The Co-operative Bank: questions for George Osborne

The sensational news that the Co-operative Bank’s debt has been downgraded to junk status by Moody’s, the credit rating agency, calls into question the effectiveness of the new financial regulatory system.

The Coalition Government took over almost exactly three years ago on 11 May 2010. One month later the Chancellor of the Exchequer, George Osborne, was berating Gordon Brown for creating a collapsing banking system. He would fix it by the introduction of greater powers for the Bank of England. He placed great importance on the role to be played by the then head of the Financial Services Authority (“FSA”) Hector Sants who had been in place since 2007. The revised arrangements would be operational by 2012.

Mr. Sants was knighted in the New Year’s Honours List 2013 and moved to a lucrative job with Barclays Bank. This followed the trend of the FSA training people in regulatory skills so that they could gain highly paid positions in the financial services industry. Mr. Osborne’s words set in motion a move to the imposition of some of the most draconian regulatory rules that have bought some parts of the sector to an almost complete halt.

The key question, however, is the one that examines whether the new system is achieving its objectives. The Co-operative Bank is, according to the website, regulated by the Financial Conduct Authority (“FCA”) the successor to the FSA.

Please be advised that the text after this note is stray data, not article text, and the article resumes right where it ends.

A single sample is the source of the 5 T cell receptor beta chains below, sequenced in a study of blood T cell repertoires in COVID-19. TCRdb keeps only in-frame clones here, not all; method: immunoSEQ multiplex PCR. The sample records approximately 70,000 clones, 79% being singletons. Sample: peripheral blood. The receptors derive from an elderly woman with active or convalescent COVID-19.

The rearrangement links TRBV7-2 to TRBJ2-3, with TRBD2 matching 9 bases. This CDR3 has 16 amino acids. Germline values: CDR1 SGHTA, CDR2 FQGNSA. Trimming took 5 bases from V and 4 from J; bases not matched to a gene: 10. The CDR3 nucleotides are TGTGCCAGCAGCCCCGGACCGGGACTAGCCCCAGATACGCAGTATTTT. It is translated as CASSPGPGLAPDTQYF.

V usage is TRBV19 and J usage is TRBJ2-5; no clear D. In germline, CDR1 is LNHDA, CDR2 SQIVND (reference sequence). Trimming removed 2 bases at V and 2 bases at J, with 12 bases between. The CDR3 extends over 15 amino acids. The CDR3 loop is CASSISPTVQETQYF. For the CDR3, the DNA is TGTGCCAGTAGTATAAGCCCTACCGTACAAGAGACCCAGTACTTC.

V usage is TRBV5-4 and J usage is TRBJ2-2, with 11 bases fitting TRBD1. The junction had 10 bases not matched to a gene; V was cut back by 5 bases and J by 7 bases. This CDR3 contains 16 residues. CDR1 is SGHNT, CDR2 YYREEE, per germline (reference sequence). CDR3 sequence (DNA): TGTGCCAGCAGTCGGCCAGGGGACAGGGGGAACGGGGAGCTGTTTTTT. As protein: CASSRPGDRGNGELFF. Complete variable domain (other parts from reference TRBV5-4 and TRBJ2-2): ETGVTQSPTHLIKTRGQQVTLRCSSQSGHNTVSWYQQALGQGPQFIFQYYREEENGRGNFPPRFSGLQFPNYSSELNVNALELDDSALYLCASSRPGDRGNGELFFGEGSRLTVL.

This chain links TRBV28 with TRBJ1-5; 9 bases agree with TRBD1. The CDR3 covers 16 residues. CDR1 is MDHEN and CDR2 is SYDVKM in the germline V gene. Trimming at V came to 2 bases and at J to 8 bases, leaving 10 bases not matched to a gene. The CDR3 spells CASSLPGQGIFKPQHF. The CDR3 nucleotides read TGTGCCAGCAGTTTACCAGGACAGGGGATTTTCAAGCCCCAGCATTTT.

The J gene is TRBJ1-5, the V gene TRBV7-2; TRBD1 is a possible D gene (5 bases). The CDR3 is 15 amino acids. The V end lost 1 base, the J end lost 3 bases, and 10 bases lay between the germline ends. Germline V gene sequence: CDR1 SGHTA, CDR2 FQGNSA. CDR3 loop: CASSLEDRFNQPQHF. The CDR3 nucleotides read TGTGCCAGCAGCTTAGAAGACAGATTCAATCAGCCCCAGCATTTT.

Until recently the Co-operative Bank was negotiating to purchase 632 branches from Lloyds Banking Group. Last month it announced it was pulling out of the deal. Despite the fact that the bank lost £674m in 2012 it currently has £3 billion of liquid cash.

Yet Moody’s have said that the downgrading was because of huge losses on its commercial property loans as a result of its acquisition of Britannia Building Society in 2009. There is surely no way that the bank has made further poor lending decisions since the recession hit in 2008.

We are told that the bank is submitting a rescue plan to the Bank of England.

Enterprise Britain has long argued that the central problem to the UK’s regulatory problems is that regulators are masters of hindsight judgement and almost totally ineffective at proactive and daily control which is best achieved by working with those who are being regulated.

In 2011 we argued fiercely that there were major problems at PLUS Markets. We could see them and we offered solutions. Two years later the purchaser of PLUS Markets, ICAP (not without its own challenges), are effectively closing the market down to smaller-equity trading and damaging the UK’s reputation in the process.

Why has it taken a Moody’s downgrading to make public problems at one of Britain’s banks? Is this a clear sign that the regulatory system is a long way from being fixed?

There are questions for the Bank of England and the FCA to answer.

Will the Chancellor ask them?

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